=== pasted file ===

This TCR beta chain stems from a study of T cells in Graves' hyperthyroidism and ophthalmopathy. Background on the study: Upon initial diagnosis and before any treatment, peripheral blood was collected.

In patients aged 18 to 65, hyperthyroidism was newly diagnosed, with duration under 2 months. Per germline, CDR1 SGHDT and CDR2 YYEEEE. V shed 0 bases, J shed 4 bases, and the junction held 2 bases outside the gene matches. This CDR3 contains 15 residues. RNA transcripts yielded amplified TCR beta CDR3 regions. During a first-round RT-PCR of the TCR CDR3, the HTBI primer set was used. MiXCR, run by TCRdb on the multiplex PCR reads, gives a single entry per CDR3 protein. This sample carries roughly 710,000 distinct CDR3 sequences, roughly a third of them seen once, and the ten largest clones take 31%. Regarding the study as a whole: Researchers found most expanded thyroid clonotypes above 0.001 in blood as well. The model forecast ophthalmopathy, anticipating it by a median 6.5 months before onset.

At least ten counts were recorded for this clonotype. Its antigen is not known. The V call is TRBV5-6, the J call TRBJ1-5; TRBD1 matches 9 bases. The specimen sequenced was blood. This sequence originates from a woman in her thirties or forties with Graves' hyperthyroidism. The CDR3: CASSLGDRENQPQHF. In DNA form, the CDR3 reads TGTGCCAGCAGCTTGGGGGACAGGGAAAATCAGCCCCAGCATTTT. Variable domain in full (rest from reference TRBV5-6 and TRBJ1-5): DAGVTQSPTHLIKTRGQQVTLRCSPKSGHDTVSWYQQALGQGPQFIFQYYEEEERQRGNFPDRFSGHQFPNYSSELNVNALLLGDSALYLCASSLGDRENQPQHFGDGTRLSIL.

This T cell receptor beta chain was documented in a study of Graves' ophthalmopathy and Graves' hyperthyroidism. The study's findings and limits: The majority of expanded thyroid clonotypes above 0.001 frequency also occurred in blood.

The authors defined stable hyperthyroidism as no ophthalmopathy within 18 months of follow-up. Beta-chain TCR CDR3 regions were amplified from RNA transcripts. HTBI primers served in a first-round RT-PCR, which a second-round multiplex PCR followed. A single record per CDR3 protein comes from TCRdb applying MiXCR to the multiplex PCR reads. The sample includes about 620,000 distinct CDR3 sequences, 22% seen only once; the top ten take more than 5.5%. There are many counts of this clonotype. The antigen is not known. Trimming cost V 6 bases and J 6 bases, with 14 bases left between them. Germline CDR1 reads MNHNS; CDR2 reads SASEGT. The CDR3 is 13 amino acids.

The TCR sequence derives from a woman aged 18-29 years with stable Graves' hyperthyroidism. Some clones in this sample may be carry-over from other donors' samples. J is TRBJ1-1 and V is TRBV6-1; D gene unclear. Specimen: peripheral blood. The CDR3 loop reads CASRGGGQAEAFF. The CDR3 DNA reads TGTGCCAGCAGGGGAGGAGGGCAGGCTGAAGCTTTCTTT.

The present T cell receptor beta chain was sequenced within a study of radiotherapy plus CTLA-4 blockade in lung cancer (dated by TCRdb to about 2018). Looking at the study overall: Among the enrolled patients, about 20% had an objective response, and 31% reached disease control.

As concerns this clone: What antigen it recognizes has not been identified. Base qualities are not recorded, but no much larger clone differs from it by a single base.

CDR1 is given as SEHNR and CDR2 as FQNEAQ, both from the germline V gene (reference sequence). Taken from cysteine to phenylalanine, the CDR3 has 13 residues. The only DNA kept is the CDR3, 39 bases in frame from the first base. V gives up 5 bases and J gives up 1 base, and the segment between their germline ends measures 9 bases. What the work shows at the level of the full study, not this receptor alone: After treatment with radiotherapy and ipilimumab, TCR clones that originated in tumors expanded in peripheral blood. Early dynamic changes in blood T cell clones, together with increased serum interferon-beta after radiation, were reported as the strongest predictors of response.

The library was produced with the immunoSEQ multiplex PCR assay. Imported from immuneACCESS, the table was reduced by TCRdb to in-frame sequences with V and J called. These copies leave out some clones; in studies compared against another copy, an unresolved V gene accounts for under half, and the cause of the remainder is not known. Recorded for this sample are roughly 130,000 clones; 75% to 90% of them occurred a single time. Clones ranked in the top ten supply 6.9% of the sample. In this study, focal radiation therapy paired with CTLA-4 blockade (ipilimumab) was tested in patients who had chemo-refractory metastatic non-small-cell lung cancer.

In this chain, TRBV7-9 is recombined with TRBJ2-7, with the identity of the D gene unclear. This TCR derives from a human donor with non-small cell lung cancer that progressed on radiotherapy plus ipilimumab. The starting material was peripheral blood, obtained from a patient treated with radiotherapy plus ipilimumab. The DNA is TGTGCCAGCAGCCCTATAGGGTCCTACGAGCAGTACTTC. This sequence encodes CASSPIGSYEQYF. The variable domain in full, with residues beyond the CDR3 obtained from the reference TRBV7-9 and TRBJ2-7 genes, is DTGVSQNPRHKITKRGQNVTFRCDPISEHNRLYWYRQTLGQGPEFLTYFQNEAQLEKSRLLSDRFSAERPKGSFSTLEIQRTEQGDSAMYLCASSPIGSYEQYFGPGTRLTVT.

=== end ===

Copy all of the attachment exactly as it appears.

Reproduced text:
This TCR beta chain stems from a study of T cells in Graves' hyperthyroidism and ophthalmopathy. Background on the study: Upon initial diagnosis and before any treatment, peripheral blood was collected.

In patients aged 18 to 65, hyperthyroidism was newly diagnosed, with duration under 2 months. Per germline, CDR1 SGHDT and CDR2 YYEEEE. V shed 0 bases, J shed 4 bases, and the junction held 2 bases outside the gene matches. This CDR3 contains 15 residues. RNA transcripts yielded amplified TCR beta CDR3 regions. During a first-round RT-PCR of the TCR CDR3, the HTBI primer set was used. MiXCR, run by TCRdb on the multiplex PCR reads, gives a single entry per CDR3 protein. This sample carries roughly 710,000 distinct CDR3 sequences, roughly a third of them seen once, and the ten largest clones take 31%. Regarding the study as a whole: Researchers found most expanded thyroid clonotypes above 0.001 in blood as well. The model forecast ophthalmopathy, anticipating it by a median 6.5 months before onset.

At least ten counts were recorded for this clonotype. Its antigen is not known. The V call is TRBV5-6, the J call TRBJ1-5; TRBD1 matches 9 bases. The specimen sequenced was blood. This sequence originates from a woman in her thirties or forties with Graves' hyperthyroidism. The CDR3: CASSLGDRENQPQHF. In DNA form, the CDR3 reads TGTGCCAGCAGCTTGGGGGACAGGGAAAATCAGCCCCAGCATTTT. Variable domain in full (rest from reference TRBV5-6 and TRBJ1-5): DAGVTQSPTHLIKTRGQQVTLRCSPKSGHDTVSWYQQALGQGPQFIFQYYEEEERQRGNFPDRFSGHQFPNYSSELNVNALLLGDSALYLCASSLGDRENQPQHFGDGTRLSIL.

This T cell receptor beta chain was documented in a study of Graves' ophthalmopathy and Graves' hyperthyroidism. The study's findings and limits: The majority of expanded thyroid clonotypes above 0.001 frequency also occurred in blood.

The authors defined stable hyperthyroidism as no ophthalmopathy within 18 months of follow-up. Beta-chain TCR CDR3 regions were amplified from RNA transcripts. HTBI primers served in a first-round RT-PCR, which a second-round multiplex PCR followed. A single record per CDR3 protein comes from TCRdb applying MiXCR to the multiplex PCR reads. The sample includes about 620,000 distinct CDR3 sequences, 22% seen only once; the top ten take more than 5.5%. There are many counts of this clonotype. The antigen is not known. Trimming cost V 6 bases and J 6 bases, with 14 bases left between them. Germline CDR1 reads MNHNS; CDR2 reads SASEGT. The CDR3 is 13 amino acids.

The TCR sequence derives from a woman aged 18-29 years with stable Graves' hyperthyroidism. Some clones in this sample may be carry-over from other donors' samples. J is TRBJ1-1 and V is TRBV6-1; D gene unclear. Specimen: peripheral blood. The CDR3 loop reads CASRGGGQAEAFF. The CDR3 DNA reads TGTGCCAGCAGGGGAGGAGGGCAGGCTGAAGCTTTCTTT.

The present T cell receptor beta chain was sequenced within a study of radiotherapy plus CTLA-4 blockade in lung cancer (dated by TCRdb to about 2018). Looking at the study overall: Among the enrolled patients, about 20% had an objective response, and 31% reached disease control.

As concerns this clone: What antigen it recognizes has not been identified. Base qualities are not recorded, but no much larger clone differs from it by a single base.

CDR1 is given as SEHNR and CDR2 as FQNEAQ, both from the germline V gene (reference sequence). Taken from cysteine to phenylalanine, the CDR3 has 13 residues. The only DNA kept is the CDR3, 39 bases in frame from the first base. V gives up 5 bases and J gives up 1 base, and the segment between their germline ends measures 9 bases. What the work shows at the level of the full study, not this receptor alone: After treatment with radiotherapy and ipilimumab, TCR clones that originated in tumors expanded in peripheral blood. Early dynamic changes in blood T cell clones, together with increased serum interferon-beta after radiation, were reported as the strongest predictors of response.

The library was produced with the immunoSEQ multiplex PCR assay. Imported from immuneACCESS, the table was reduced by TCRdb to in-frame sequences with V and J called. These copies leave out some clones; in studies compared against another copy, an unresolved V gene accounts for under half, and the cause of the remainder is not known. Recorded for this sample are roughly 130,000 clones; 75% to 90% of them occurred a single time. Clones ranked in the top ten supply 6.9% of the sample. In this study, focal radiation therapy paired with CTLA-4 blockade (ipilimumab) was tested in patients who had chemo-refractory metastatic non-small-cell lung cancer.

In this chain, TRBV7-9 is recombined with TRBJ2-7, with the identity of the D gene unclear. This TCR derives from a human donor with non-small cell lung cancer that progressed on radiotherapy plus ipilimumab. The starting material was peripheral blood, obtained from a patient treated with radiotherapy plus ipilimumab. The DNA is TGTGCCAGCAGCCCTATAGGGTCCTACGAGCAGTACTTC. This sequence encodes CASSPIGSYEQYF. The variable domain in full, with residues beyond the CDR3 obtained from the reference TRBV7-9 and TRBJ2-7 genes, is DTGVSQNPRHKITKRGQNVTFRCDPISEHNRLYWYRQTLGQGPEFLTYFQNEAQLEKSRLLSDRFSAERPKGSFSTLEIQRTEQGDSAMYLCASSPIGSYEQYFGPGTRLTVT.